This series tells the story of a group of teenage mountain climbers who try to reach the summit of Mt. Everest. Their team is sponsored by a private company looking for publicity and is led by a group of adults, none of whom appear psychologically sound. While the descriptions of mountain climbing may be accurate, the plot itself is completely unrealistic, (starting with the question, “What parent in his/her right mind would send a thirteen-year-old half way around the world, with strangers, to climb the highest mountain on earth?!”).
That said, the books should appeal to children, especially boys. There is adventure and suspense. The hero of the story, thirteen-year-old Dominic, manages to perform feats that most adults would not attempt, including a risky rescue of experienced climbers. However, it is not evident until the end of the third book that he will reach the summit of the mountain. Dominic is perhaps the only truly “normal” character in the series. Most of the other teens on the trip are either running away from problems at homes or have something to prove. In fact, the intrigue in the story revolves primarily around the conflict among these ambitious adolescents.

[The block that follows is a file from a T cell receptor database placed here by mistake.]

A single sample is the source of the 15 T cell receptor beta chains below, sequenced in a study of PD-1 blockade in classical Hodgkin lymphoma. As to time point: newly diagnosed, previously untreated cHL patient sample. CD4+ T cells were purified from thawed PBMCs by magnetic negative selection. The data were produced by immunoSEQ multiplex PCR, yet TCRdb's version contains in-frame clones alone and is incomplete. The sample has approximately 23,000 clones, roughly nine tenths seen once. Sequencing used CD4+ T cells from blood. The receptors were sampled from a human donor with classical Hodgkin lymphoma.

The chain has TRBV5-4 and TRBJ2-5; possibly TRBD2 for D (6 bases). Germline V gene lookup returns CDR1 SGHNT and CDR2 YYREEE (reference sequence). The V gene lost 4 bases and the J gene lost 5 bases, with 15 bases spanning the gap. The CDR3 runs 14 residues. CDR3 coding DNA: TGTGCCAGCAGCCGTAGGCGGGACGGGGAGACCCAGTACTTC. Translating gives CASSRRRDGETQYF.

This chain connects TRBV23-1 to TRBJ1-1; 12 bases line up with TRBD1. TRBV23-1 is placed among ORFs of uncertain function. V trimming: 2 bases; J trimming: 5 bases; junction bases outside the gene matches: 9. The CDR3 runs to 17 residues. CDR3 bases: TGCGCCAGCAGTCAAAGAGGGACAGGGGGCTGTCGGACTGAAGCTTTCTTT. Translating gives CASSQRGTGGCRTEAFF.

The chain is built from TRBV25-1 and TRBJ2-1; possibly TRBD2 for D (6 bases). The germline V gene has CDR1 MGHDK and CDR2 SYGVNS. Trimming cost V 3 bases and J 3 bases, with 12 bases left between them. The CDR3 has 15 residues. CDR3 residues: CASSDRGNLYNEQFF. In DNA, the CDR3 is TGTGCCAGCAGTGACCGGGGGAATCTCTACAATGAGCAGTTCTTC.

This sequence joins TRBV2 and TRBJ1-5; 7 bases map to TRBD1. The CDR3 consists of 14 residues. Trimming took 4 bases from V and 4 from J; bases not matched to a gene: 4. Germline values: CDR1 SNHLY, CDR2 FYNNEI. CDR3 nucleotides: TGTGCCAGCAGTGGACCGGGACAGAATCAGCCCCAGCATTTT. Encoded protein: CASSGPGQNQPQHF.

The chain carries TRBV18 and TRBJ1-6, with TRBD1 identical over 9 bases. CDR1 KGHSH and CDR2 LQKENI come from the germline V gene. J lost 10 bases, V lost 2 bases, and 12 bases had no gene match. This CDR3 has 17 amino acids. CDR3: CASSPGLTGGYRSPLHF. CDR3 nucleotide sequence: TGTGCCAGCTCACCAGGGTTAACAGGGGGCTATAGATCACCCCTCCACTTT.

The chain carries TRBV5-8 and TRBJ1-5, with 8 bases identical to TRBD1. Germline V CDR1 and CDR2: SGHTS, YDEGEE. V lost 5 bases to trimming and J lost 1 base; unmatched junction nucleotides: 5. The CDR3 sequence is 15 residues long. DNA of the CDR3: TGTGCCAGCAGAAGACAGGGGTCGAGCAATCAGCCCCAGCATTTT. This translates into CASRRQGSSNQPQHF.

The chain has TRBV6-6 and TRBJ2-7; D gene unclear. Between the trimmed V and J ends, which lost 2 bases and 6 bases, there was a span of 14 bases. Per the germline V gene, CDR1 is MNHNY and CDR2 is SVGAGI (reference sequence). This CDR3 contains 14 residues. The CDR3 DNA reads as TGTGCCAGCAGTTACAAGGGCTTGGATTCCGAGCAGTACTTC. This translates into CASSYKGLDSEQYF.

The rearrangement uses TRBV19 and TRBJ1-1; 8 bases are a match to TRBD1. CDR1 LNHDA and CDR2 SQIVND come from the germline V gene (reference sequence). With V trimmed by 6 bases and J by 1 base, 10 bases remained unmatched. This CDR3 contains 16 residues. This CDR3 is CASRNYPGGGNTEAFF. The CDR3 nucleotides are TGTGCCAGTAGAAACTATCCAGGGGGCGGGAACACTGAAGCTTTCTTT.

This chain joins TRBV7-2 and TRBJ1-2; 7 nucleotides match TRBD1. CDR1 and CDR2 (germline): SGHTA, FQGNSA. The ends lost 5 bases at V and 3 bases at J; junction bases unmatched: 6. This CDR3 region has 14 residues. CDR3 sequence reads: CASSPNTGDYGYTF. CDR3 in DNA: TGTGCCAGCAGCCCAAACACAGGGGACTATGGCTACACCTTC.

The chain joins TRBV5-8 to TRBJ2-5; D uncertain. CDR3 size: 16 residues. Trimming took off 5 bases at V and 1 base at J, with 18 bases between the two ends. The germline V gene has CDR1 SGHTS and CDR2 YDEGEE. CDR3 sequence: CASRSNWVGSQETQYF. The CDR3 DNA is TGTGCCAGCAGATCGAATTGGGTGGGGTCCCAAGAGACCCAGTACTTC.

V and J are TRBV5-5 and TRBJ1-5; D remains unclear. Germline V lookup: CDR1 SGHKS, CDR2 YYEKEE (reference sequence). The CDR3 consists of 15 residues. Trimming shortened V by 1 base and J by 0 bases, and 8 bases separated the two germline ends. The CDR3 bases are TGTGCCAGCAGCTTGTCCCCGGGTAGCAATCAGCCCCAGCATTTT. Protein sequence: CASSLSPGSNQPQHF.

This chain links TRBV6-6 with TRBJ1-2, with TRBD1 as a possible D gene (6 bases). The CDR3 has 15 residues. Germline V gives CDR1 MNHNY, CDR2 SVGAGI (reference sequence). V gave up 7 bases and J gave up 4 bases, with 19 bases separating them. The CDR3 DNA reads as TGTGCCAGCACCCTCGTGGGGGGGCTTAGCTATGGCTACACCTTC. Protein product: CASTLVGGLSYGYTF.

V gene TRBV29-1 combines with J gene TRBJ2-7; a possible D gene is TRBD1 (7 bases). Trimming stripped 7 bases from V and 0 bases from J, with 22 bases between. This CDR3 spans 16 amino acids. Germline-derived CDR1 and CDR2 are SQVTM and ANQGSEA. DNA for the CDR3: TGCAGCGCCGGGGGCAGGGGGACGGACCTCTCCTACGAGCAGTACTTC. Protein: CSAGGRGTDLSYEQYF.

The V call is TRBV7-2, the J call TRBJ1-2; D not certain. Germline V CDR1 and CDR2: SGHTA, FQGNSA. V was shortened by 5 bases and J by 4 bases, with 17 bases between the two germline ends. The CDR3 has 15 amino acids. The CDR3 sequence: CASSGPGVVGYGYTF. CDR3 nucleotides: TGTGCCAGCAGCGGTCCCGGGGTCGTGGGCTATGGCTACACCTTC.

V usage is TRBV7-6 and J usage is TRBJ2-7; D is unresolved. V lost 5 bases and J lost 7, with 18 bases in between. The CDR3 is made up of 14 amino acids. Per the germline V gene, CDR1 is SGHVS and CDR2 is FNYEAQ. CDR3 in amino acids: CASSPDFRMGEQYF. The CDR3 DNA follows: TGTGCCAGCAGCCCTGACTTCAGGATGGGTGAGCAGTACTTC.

The reader knows from the beginning of the series that one of the climbers will die on the mountain, but must wait until the very end of the book to learn which teen will not return home. (One team member freezes to death, which is the only realistic aspect of the books.) For students looking for a book that involves adventure and resourcefulness, My Side of the Mountain is a far superior piece of literature with a similar theme.
Jennifer Minicus is a mother and teacher currently living in Ridgewood, NJ.